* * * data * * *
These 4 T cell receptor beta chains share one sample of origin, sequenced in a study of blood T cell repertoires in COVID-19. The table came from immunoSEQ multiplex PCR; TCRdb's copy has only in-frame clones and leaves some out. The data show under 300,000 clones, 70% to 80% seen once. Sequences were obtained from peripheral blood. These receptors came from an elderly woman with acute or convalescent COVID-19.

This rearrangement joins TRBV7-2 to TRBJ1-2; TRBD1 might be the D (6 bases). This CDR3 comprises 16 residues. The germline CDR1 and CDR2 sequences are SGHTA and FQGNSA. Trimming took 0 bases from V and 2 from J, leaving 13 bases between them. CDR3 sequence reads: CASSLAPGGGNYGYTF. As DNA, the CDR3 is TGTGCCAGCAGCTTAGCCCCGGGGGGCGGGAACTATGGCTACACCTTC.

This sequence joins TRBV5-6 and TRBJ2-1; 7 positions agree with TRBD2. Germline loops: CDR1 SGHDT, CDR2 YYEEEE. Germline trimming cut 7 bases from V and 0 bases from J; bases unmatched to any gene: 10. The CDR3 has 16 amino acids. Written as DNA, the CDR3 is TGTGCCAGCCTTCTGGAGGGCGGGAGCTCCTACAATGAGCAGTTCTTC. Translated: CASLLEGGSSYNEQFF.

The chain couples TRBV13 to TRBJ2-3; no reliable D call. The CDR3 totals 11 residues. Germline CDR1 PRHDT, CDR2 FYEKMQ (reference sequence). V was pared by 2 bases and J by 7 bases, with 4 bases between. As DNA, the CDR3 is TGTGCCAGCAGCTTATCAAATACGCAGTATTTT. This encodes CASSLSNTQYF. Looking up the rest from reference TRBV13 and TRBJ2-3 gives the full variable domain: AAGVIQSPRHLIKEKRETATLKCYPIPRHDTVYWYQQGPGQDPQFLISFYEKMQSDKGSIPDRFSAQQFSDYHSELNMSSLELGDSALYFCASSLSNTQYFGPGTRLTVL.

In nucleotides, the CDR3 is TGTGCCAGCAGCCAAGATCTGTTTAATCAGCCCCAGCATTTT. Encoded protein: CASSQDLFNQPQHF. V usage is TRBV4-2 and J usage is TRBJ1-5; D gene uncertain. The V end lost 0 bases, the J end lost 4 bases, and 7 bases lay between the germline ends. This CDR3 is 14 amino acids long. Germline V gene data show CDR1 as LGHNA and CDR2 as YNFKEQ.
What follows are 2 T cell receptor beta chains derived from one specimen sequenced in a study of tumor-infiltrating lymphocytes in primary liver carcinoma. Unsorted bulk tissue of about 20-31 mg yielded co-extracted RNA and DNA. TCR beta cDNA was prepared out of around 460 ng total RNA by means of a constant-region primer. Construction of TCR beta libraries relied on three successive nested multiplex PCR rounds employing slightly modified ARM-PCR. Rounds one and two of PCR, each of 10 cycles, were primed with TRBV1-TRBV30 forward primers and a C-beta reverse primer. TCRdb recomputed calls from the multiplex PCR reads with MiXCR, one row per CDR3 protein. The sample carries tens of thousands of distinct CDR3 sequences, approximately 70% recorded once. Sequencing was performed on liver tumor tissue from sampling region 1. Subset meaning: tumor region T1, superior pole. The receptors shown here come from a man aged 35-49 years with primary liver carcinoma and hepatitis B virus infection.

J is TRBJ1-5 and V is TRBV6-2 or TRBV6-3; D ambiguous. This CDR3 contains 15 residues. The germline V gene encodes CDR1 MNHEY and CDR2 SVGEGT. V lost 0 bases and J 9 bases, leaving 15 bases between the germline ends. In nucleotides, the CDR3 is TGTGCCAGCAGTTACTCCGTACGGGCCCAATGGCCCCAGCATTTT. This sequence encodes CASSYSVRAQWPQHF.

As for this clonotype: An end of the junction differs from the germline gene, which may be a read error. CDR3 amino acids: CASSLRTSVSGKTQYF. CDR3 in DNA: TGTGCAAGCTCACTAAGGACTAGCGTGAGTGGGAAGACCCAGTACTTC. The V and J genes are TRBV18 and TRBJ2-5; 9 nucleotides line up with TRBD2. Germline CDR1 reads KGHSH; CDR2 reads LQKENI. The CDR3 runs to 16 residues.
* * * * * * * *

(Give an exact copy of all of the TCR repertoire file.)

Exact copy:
These 4 T cell receptor beta chains share one sample of origin, sequenced in a study of blood T cell repertoires in COVID-19. The table came from immunoSEQ multiplex PCR; TCRdb's copy has only in-frame clones and leaves some out. The data show under 300,000 clones, 70% to 80% seen once. Sequences were obtained from peripheral blood. These receptors came from an elderly woman with acute or convalescent COVID-19.

This rearrangement joins TRBV7-2 to TRBJ1-2; TRBD1 might be the D (6 bases). This CDR3 comprises 16 residues. The germline CDR1 and CDR2 sequences are SGHTA and FQGNSA. Trimming took 0 bases from V and 2 from J, leaving 13 bases between them. CDR3 sequence reads: CASSLAPGGGNYGYTF. As DNA, the CDR3 is TGTGCCAGCAGCTTAGCCCCGGGGGGCGGGAACTATGGCTACACCTTC.

This sequence joins TRBV5-6 and TRBJ2-1; 7 positions agree with TRBD2. Germline loops: CDR1 SGHDT, CDR2 YYEEEE. Germline trimming cut 7 bases from V and 0 bases from J; bases unmatched to any gene: 10. The CDR3 has 16 amino acids. Written as DNA, the CDR3 is TGTGCCAGCCTTCTGGAGGGCGGGAGCTCCTACAATGAGCAGTTCTTC. Translated: CASLLEGGSSYNEQFF.

The chain couples TRBV13 to TRBJ2-3; no reliable D call. The CDR3 totals 11 residues. Germline CDR1 PRHDT, CDR2 FYEKMQ (reference sequence). V was pared by 2 bases and J by 7 bases, with 4 bases between. As DNA, the CDR3 is TGTGCCAGCAGCTTATCAAATACGCAGTATTTT. This encodes CASSLSNTQYF. Looking up the rest from reference TRBV13 and TRBJ2-3 gives the full variable domain: AAGVIQSPRHLIKEKRETATLKCYPIPRHDTVYWYQQGPGQDPQFLISFYEKMQSDKGSIPDRFSAQQFSDYHSELNMSSLELGDSALYFCASSLSNTQYFGPGTRLTVL.

In nucleotides, the CDR3 is TGTGCCAGCAGCCAAGATCTGTTTAATCAGCCCCAGCATTTT. Encoded protein: CASSQDLFNQPQHF. V usage is TRBV4-2 and J usage is TRBJ1-5; D gene uncertain. The V end lost 0 bases, the J end lost 4 bases, and 7 bases lay between the germline ends. This CDR3 is 14 amino acids long. Germline V gene data show CDR1 as LGHNA and CDR2 as YNFKEQ.
What follows are 2 T cell receptor beta chains derived from one specimen sequenced in a study of tumor-infiltrating lymphocytes in primary liver carcinoma. Unsorted bulk tissue of about 20-31 mg yielded co-extracted RNA and DNA. TCR beta cDNA was prepared out of around 460 ng total RNA by means of a constant-region primer. Construction of TCR beta libraries relied on three successive nested multiplex PCR rounds employing slightly modified ARM-PCR. Rounds one and two of PCR, each of 10 cycles, were primed with TRBV1-TRBV30 forward primers and a C-beta reverse primer. TCRdb recomputed calls from the multiplex PCR reads with MiXCR, one row per CDR3 protein. The sample carries tens of thousands of distinct CDR3 sequences, approximately 70% recorded once. Sequencing was performed on liver tumor tissue from sampling region 1. Subset meaning: tumor region T1, superior pole. The receptors shown here come from a man aged 35-49 years with primary liver carcinoma and hepatitis B virus infection.

J is TRBJ1-5 and V is TRBV6-2 or TRBV6-3; D ambiguous. This CDR3 contains 15 residues. The germline V gene encodes CDR1 MNHEY and CDR2 SVGEGT. V lost 0 bases and J 9 bases, leaving 15 bases between the germline ends. In nucleotides, the CDR3 is TGTGCCAGCAGTTACTCCGTACGGGCCCAATGGCCCCAGCATTTT. This sequence encodes CASSYSVRAQWPQHF.

As for this clonotype: An end of the junction differs from the germline gene, which may be a read error. CDR3 amino acids: CASSLRTSVSGKTQYF. CDR3 in DNA: TGTGCAAGCTCACTAAGGACTAGCGTGAGTGGGAAGACCCAGTACTTC. The V and J genes are TRBV18 and TRBJ2-5; 9 nucleotides line up with TRBD2. Germline CDR1 reads KGHSH; CDR2 reads LQKENI. The CDR3 runs to 16 residues.